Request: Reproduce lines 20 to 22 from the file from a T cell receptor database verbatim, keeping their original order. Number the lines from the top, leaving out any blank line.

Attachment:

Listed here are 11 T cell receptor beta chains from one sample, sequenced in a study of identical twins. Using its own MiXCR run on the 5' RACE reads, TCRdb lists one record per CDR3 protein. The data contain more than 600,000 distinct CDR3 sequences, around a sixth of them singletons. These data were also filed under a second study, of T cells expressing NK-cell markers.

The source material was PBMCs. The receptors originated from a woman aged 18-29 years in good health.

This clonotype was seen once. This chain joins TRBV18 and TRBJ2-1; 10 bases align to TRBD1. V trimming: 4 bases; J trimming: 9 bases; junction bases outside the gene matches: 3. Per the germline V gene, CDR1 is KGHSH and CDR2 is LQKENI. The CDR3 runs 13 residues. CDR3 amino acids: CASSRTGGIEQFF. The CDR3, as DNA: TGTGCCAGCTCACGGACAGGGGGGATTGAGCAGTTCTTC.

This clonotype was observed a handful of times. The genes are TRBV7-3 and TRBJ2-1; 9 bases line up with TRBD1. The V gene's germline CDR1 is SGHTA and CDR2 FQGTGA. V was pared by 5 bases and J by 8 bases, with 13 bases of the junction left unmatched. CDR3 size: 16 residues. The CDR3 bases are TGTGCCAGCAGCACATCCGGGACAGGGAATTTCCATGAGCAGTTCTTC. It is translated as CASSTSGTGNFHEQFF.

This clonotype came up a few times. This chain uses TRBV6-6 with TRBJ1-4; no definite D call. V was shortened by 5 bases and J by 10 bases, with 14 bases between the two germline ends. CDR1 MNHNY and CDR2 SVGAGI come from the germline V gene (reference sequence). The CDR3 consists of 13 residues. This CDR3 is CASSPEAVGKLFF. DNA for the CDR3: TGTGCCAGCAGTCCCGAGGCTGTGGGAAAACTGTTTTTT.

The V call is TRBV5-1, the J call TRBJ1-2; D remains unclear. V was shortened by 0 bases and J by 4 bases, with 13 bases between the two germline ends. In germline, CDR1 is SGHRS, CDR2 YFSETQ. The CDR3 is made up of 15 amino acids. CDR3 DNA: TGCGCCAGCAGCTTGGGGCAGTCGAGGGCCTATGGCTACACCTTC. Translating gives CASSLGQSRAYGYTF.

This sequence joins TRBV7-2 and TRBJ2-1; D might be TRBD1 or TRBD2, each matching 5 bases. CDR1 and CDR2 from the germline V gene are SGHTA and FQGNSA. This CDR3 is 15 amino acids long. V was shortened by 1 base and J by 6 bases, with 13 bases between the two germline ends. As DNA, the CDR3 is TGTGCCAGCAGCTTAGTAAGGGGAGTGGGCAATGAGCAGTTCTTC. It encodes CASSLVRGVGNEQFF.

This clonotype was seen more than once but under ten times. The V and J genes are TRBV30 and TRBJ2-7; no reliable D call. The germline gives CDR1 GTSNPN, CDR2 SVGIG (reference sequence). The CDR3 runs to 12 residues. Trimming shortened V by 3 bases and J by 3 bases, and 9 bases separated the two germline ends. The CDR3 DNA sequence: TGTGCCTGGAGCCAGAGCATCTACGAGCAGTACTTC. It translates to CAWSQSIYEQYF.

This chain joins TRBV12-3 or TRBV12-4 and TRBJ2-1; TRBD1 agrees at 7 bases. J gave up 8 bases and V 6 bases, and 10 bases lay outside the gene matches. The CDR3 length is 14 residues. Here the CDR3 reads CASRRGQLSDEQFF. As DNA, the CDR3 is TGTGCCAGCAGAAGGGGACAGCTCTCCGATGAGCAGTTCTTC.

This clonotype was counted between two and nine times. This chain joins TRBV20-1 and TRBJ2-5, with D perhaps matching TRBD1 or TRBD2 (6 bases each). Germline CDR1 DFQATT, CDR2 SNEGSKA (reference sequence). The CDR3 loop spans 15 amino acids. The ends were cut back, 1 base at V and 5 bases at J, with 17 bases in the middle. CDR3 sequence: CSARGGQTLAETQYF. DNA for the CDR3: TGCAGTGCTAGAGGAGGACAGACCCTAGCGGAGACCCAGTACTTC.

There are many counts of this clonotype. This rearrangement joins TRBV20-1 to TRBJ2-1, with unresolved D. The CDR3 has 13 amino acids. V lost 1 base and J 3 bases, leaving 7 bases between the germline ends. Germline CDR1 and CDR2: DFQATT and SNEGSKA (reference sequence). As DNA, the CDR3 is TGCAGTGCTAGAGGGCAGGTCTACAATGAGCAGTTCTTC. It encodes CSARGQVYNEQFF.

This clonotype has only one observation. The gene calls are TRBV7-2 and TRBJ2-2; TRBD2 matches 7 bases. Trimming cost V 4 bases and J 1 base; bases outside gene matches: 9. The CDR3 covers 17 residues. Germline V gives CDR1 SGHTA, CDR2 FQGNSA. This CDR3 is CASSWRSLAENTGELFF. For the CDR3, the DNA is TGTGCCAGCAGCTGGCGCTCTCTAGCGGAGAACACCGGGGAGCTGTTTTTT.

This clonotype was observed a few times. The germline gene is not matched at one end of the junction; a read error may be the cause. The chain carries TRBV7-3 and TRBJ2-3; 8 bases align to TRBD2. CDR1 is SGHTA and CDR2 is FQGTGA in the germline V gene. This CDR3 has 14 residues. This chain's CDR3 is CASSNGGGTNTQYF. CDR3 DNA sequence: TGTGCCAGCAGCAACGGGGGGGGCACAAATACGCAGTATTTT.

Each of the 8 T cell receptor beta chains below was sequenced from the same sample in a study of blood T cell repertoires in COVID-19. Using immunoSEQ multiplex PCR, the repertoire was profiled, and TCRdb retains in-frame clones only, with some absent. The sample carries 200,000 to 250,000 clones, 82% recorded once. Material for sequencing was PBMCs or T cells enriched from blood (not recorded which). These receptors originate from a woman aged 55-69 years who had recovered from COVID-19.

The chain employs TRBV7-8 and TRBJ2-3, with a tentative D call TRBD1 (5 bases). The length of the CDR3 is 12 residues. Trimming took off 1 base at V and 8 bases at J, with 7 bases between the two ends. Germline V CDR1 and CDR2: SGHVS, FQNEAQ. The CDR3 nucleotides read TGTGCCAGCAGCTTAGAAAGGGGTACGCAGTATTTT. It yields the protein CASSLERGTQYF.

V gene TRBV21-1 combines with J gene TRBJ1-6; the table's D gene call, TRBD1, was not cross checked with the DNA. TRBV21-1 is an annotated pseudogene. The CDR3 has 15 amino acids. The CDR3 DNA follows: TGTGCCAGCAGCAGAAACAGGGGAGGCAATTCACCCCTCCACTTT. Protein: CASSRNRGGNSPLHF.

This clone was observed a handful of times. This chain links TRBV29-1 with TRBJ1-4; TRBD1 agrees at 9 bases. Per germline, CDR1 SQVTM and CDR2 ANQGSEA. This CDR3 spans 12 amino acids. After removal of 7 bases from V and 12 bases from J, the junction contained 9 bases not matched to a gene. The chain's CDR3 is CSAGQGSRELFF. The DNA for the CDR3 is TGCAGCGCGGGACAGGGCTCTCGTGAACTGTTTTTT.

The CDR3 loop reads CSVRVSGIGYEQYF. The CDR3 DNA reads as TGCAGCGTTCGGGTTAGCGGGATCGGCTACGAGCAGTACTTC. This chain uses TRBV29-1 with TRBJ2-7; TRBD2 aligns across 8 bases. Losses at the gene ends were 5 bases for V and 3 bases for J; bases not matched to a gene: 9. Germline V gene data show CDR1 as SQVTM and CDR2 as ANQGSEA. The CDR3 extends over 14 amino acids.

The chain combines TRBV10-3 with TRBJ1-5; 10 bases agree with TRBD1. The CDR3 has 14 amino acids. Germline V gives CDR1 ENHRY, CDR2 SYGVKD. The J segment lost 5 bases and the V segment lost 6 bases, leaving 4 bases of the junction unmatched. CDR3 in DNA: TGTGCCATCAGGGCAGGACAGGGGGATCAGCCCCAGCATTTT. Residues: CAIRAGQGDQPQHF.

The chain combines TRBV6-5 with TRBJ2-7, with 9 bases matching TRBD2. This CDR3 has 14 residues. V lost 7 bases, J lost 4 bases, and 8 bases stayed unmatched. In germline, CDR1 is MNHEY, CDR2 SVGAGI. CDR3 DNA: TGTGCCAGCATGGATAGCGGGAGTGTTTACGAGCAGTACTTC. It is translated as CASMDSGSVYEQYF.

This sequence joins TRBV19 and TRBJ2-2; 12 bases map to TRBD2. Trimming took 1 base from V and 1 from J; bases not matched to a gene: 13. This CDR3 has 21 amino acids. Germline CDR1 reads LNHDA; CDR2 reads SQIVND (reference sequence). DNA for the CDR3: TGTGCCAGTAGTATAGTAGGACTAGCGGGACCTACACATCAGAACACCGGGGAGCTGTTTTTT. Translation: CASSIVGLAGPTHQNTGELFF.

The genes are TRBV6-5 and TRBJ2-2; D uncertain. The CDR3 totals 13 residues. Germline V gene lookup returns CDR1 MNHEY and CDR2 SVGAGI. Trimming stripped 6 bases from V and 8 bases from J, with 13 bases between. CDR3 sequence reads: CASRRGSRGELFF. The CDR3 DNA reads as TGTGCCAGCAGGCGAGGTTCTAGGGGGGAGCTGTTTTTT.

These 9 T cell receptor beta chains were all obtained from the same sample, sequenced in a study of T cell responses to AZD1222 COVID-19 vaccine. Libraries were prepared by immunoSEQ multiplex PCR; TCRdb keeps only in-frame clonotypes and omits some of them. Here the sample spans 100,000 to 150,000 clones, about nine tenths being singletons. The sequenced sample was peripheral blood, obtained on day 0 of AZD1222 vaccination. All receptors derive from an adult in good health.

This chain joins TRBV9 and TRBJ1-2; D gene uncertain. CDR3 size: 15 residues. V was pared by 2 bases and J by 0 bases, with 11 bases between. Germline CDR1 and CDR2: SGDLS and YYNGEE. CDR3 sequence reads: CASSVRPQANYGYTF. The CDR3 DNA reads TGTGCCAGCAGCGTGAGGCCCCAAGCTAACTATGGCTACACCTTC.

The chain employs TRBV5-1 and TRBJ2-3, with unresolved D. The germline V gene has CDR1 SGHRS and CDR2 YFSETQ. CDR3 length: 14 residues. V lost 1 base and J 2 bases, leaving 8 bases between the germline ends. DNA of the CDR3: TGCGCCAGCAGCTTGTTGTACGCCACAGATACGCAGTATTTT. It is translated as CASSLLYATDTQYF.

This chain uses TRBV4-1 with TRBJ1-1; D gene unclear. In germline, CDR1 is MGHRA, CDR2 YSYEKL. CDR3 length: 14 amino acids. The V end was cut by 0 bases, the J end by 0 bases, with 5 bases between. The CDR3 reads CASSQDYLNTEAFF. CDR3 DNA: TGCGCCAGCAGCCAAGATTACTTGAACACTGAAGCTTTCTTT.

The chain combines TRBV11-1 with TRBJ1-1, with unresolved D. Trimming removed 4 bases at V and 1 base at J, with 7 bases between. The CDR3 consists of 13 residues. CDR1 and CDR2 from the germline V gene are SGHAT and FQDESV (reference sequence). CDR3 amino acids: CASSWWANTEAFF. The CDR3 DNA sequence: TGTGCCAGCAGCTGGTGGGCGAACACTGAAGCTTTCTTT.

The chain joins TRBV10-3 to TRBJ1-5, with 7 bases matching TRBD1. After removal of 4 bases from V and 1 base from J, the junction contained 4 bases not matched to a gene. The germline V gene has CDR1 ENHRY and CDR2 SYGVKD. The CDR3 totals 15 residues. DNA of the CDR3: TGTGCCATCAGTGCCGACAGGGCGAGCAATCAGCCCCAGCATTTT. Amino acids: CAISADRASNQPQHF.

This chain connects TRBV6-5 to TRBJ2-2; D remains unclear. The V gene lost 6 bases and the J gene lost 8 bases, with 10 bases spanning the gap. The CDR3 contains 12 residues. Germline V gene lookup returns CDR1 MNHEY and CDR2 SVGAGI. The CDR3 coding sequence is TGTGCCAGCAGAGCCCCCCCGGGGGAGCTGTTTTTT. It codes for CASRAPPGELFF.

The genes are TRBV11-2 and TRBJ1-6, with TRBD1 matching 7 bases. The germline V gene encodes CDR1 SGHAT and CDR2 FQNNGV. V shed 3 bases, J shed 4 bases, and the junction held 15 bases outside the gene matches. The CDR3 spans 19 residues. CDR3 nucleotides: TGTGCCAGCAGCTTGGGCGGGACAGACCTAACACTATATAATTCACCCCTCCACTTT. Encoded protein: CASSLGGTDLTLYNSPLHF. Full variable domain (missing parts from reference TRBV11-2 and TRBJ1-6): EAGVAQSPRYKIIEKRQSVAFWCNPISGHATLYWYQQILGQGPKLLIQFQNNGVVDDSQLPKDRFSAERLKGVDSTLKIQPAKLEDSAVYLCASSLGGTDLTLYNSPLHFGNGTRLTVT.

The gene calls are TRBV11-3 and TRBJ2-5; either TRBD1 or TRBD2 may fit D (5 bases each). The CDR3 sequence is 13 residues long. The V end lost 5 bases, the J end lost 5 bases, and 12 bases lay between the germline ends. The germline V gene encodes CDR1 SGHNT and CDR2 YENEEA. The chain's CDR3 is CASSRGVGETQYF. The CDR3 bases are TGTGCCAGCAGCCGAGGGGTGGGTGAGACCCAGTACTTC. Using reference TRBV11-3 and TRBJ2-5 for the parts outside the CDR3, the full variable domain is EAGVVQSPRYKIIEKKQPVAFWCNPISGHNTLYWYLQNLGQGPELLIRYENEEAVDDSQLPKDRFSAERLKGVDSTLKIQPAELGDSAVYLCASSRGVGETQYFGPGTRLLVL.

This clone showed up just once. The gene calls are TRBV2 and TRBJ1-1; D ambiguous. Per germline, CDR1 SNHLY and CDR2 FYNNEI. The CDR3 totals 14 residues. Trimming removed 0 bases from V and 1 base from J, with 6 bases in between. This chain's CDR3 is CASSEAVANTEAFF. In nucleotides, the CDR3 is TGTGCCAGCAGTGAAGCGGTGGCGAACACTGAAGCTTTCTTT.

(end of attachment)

The chain combines TRBV6-5 with TRBJ2-7, with 9 bases matching TRBD2. This CDR3 has 14 residues. V lost 7 bases, J lost 4 bases, and 8 bases stayed unmatched. In germline, CDR1 is MNHEY, CDR2 SVGAGI. CDR3 DNA: TGTGCCAGCATGGATAGCGGGAGTGTTTACGAGCAGTACTTC. It is translated as CASMDSGSVYEQYF.

This sequence joins TRBV19 and TRBJ2-2; 12 bases map to TRBD2. Trimming took 1 base from V and 1 from J; bases not matched to a gene: 13. This CDR3 has 21 amino acids. Germline CDR1 reads LNHDA; CDR2 reads SQIVND (reference sequence). DNA for the CDR3: TGTGCCAGTAGTATAGTAGGACTAGCGGGACCTACACATCAGAACACCGGGGAGCTGTTTTTT. Translation: CASSIVGLAGPTHQNTGELFF.

The genes are TRBV6-5 and TRBJ2-2; D uncertain. The CDR3 totals 13 residues. Germline V gene lookup returns CDR1 MNHEY and CDR2 SVGAGI. Trimming stripped 6 bases from V and 8 bases from J, with 13 bases between. CDR3 sequence reads: CASRRGSRGELFF. The CDR3 DNA reads as TGTGCCAGCAGGCGAGGTTCTAGGGGGGAGCTGTTTTTT.